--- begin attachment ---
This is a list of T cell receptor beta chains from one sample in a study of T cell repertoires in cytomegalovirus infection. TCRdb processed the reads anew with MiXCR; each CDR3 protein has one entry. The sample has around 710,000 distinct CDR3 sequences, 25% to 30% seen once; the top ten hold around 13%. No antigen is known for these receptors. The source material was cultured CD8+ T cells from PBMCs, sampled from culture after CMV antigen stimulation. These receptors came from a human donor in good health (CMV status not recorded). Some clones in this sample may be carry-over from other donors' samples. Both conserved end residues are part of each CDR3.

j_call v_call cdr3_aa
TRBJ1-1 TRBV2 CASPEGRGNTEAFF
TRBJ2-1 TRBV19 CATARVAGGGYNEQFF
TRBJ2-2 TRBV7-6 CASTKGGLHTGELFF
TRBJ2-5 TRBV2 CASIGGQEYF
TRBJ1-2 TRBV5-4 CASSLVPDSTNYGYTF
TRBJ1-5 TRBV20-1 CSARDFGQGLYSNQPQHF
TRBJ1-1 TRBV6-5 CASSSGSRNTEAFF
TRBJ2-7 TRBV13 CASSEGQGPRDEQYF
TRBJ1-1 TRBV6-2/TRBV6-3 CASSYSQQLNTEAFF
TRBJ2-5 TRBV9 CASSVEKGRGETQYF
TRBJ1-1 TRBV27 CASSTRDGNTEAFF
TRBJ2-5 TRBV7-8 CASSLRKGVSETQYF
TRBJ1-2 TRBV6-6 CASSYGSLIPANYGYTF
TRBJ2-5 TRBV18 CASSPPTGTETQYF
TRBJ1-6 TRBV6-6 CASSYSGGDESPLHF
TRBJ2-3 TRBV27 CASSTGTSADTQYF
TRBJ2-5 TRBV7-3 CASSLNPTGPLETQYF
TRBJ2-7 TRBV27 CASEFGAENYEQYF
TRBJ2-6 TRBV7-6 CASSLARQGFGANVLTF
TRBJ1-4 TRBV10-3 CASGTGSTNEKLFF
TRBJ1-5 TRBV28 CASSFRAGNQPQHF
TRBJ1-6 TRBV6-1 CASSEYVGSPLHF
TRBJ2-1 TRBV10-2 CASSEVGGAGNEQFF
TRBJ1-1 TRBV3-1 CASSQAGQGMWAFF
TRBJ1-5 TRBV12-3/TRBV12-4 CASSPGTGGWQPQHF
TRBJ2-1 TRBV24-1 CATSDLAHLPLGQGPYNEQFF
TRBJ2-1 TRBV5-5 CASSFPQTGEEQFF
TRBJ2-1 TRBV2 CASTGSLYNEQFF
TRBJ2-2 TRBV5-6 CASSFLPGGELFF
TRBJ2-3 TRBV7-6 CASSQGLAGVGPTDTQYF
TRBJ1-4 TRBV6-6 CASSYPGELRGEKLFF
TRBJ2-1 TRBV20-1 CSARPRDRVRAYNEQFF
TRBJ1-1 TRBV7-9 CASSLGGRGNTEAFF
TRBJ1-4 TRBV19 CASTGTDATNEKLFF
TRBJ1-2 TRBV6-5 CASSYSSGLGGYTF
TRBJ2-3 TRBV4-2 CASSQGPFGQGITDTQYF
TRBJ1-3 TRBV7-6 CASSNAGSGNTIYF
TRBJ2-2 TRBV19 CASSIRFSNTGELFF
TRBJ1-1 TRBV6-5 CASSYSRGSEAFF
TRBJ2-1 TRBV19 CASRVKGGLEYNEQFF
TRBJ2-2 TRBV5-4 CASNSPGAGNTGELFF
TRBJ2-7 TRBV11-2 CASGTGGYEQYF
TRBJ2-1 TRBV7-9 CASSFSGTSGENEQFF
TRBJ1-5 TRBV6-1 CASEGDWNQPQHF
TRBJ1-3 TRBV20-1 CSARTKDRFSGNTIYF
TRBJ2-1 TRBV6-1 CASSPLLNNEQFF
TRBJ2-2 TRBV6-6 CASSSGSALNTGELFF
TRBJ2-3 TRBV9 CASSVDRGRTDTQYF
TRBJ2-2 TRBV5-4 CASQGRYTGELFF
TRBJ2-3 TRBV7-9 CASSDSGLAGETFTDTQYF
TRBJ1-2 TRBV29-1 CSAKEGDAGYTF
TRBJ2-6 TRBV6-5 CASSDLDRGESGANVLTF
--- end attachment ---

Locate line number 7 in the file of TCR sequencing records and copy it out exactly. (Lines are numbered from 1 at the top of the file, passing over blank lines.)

TRBJ1-2 TRBV5-4 CASSLVPDSTNYGYTF